Respect a key component for dealing with handicapped people, say local trio

As members of the Mayor’s Advisory Council on Community Accessibility, Vickie and Brian Kirkpatrick have seen physical barriers begin falling. But they say what those with disabilities want most is respect.
As members of the Mayor’s Advisory Council on Community Accessibility, Vickie and Brian Kirkpatrick have seen physical barriers begin falling. But they say what those with disabilities want most is respect. Photo by Cindy Klepper.

Originally published March 24, 2016.

Brian Kirkpatrick wants a smooth sidewalk and a doorway that will admit his motorized wheelchair.

Vickie Kirkpatrick, his wife, wants you to look at her and speak up during a conversation.

Michael Paff wants to be a chef.

Three individuals, each with a unique disability that slows — but doesn’t stop — the journey through life. And many of the speed bumps they encounter can be smoothed out by one thing, Vickie Kirkpatrick says.

“Respect,” she says. “More people being aware of the fact that there are disabled people out there, and to respect them as a person.”

Vickie Kirkpatrick has a hearing impairment; Brian Kirkpatrick has breathing and mobility problems. As members of the Mayor’s Advisory Council on Community Accessibility, they keep their eyes open to spots in Huntington that present challenges to people with physical disabilities.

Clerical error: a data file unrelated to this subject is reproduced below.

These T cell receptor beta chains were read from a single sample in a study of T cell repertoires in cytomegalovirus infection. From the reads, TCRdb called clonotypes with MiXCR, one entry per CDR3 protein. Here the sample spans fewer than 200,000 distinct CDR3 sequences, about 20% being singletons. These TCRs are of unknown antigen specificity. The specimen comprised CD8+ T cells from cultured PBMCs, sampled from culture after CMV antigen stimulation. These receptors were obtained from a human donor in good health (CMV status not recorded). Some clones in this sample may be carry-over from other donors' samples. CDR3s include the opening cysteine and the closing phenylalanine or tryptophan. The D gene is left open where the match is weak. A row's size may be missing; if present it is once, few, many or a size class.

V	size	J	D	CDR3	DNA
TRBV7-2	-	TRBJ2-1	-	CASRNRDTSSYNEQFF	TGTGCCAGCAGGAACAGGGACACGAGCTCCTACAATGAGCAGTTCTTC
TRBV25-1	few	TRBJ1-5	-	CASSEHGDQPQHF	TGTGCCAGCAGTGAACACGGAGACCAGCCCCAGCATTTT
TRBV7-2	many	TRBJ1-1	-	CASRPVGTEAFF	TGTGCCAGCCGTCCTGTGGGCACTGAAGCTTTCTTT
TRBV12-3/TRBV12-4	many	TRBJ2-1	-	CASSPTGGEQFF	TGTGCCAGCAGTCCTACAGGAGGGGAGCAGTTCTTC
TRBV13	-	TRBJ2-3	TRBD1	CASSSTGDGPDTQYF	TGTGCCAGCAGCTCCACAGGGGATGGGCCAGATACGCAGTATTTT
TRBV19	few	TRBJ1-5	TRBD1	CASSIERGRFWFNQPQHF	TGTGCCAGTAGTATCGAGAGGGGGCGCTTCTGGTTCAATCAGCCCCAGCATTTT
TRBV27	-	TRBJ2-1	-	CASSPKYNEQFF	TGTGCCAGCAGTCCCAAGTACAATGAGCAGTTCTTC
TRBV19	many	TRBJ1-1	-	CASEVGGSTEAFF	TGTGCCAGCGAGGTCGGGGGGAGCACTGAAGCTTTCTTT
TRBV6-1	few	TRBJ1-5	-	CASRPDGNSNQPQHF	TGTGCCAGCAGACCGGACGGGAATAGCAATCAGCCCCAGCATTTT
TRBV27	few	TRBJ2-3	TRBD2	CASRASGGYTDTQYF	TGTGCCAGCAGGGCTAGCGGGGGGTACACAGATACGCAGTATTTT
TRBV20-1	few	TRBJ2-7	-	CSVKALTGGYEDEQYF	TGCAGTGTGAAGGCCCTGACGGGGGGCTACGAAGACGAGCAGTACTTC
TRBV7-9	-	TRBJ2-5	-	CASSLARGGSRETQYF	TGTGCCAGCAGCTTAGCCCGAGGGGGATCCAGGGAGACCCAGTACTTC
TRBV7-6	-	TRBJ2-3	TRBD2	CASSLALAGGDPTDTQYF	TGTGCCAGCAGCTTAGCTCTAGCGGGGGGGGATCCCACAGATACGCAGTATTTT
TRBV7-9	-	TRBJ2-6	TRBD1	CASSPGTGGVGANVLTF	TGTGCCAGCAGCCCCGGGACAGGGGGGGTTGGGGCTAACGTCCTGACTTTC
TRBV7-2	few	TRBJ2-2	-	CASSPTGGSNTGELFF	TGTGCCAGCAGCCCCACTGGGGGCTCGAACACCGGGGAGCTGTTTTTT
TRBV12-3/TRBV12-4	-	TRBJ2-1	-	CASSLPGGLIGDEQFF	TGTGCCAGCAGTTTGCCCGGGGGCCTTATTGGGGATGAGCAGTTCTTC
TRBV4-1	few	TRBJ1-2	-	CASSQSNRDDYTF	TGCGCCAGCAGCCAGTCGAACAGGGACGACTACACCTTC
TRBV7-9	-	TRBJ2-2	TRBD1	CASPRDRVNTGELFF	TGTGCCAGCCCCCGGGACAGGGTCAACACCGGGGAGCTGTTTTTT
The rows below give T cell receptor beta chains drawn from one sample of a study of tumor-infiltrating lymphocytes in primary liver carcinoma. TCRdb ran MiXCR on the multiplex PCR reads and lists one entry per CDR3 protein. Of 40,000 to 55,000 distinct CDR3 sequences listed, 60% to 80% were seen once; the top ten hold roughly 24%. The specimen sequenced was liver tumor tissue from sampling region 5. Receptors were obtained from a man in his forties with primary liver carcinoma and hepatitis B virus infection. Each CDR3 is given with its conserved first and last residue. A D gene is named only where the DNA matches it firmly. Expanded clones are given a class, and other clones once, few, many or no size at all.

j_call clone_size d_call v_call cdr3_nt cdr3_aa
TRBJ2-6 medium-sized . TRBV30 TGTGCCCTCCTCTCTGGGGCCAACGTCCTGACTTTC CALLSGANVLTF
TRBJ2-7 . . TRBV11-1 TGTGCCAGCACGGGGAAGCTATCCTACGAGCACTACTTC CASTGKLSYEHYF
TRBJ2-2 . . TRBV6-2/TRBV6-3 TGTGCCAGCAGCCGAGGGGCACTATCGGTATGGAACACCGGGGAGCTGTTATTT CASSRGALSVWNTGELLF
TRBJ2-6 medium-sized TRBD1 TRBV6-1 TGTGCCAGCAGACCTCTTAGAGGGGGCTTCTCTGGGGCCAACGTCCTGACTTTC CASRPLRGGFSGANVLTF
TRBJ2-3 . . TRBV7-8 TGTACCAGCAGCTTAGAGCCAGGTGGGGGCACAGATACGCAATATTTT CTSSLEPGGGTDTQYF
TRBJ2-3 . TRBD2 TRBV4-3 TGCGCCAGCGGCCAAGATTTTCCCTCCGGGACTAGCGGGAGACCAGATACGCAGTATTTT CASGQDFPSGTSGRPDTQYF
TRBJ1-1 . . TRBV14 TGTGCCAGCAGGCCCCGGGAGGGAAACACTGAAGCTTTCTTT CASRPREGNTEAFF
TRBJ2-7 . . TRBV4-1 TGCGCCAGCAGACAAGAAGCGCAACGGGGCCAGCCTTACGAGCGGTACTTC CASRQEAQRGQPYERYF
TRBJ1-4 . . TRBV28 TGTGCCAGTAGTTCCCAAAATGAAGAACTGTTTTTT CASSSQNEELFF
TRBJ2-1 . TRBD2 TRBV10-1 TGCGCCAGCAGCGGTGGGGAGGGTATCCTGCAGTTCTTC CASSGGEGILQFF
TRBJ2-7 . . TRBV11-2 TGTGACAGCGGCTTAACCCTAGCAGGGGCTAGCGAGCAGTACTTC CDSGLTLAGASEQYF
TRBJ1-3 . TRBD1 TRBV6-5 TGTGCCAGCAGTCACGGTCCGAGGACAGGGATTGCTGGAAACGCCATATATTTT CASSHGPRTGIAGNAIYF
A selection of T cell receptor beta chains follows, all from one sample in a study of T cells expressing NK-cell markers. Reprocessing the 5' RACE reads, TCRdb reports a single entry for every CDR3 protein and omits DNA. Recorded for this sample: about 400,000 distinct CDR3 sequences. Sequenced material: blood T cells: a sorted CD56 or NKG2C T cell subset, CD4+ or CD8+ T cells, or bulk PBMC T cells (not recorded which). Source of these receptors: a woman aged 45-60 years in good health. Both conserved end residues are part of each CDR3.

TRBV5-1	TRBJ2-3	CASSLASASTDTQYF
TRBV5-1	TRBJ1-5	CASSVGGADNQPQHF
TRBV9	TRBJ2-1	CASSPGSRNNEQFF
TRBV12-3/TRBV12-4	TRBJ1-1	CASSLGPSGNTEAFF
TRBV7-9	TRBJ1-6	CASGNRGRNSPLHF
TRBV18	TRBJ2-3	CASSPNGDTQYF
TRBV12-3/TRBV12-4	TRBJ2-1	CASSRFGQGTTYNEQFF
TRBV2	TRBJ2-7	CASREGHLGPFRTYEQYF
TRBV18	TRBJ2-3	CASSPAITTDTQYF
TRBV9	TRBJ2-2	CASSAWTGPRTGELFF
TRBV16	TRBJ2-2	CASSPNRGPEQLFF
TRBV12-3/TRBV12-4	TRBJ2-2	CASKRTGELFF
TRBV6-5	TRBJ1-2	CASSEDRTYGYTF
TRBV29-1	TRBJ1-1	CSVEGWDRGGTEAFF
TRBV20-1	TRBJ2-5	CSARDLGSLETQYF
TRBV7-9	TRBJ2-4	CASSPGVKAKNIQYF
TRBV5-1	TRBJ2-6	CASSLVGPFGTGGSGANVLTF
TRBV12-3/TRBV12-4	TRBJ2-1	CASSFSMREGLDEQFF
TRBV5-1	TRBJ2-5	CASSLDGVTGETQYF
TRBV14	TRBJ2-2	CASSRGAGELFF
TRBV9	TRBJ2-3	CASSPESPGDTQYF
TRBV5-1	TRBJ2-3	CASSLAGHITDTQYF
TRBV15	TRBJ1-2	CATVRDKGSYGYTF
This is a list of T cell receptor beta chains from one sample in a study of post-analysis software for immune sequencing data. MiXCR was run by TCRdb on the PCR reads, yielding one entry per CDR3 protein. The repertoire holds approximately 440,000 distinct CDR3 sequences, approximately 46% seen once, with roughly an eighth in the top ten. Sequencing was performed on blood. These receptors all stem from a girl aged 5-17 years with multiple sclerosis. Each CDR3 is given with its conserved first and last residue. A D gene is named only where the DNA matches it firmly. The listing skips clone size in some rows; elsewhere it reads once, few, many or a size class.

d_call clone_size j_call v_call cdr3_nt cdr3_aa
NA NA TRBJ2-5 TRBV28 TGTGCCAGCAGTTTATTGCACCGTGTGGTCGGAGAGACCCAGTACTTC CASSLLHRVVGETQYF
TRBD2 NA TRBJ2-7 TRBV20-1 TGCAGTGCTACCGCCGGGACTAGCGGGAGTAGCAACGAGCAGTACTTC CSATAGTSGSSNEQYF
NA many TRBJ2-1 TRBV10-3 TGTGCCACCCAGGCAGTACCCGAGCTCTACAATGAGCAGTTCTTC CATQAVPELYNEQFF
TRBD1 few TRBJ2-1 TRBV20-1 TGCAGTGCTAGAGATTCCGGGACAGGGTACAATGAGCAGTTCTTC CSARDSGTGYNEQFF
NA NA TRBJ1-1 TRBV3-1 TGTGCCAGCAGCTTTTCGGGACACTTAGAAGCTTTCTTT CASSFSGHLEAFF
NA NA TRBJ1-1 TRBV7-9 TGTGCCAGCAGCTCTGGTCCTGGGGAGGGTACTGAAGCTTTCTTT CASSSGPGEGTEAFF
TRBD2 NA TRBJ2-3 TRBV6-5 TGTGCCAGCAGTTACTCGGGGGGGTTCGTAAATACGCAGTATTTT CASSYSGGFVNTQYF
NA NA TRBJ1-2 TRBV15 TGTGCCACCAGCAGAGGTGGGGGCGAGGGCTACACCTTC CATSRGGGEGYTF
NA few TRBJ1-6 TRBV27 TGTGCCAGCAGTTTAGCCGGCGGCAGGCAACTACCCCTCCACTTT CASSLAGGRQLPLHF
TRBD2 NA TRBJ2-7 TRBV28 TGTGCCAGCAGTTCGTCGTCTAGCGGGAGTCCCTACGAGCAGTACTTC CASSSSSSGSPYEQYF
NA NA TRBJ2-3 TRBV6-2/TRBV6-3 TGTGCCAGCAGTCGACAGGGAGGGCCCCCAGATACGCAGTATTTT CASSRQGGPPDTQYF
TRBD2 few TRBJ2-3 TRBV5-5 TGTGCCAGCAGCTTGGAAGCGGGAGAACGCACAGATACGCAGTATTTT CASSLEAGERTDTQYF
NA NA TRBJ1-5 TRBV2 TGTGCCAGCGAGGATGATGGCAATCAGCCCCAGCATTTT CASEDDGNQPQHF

Paff has Down syndrome. An irrepressibly friendly Huntington North High School sophomore, he has solid goals for his future.

“Maybe someday I would like to work in the ‘Chopped’ kitchen,” he says, making reference to a cooking show on television. He says he’d be willing to start out at McDonald’s or Taco Bell.

“After I graduate, I want to get a girlfriend. I want to get married.”

While the girlfriend hasn’t yet materialized, Paff is taking a cooking class at HNHS where he says he’s helped whip up pasta, hamburger meals and cookies. He cooks at home — “random food,” he says — and is fond of steak houses, ethnic food and, like all teens, Starbucks.

His school day is a mix of regular classes — he’s working on a project for his Viking New Tech history class — and classes geared toward students with intellectual disabilities. When he needs help, he works with a peer tutor.

Paff says math is his least favorite class; he’s enthusiastic about his theater arts/drama class, an enthusiasm that carries over to the movies and live theater he enjoys during his off-school hours — as well as the community choir he sings in. The Joyful Songsters is made up of people of all ages, with and without disabilities.

“It’s the best choir of all,” he says.

He’s gotten pretty good at bowling; “I do not get gutters,” he says. “I go straight and curve my ball.”

But school, he says, “is the best.”

“I like to learn and I like to study,” Paff says. “I like to work hard.”

And, he says, he likes the people at Huntington North.

“There are different people. I think I like all of them,” he says, pausing for a moment to consider if they like him, too.

“Yeah, they do,” Paff says with confidence.

The Kirkpatricks are lobbying for that same acceptance in the adult world.

“One of the big things is respect,” Vickie Kirkpatrick says.

“Respect goes a long ways,” Brian Kirkpatrick says. “It does go a lot further than people realize.”

A lack of consideration for those with disabilities, they say, can cut into a business’ profits.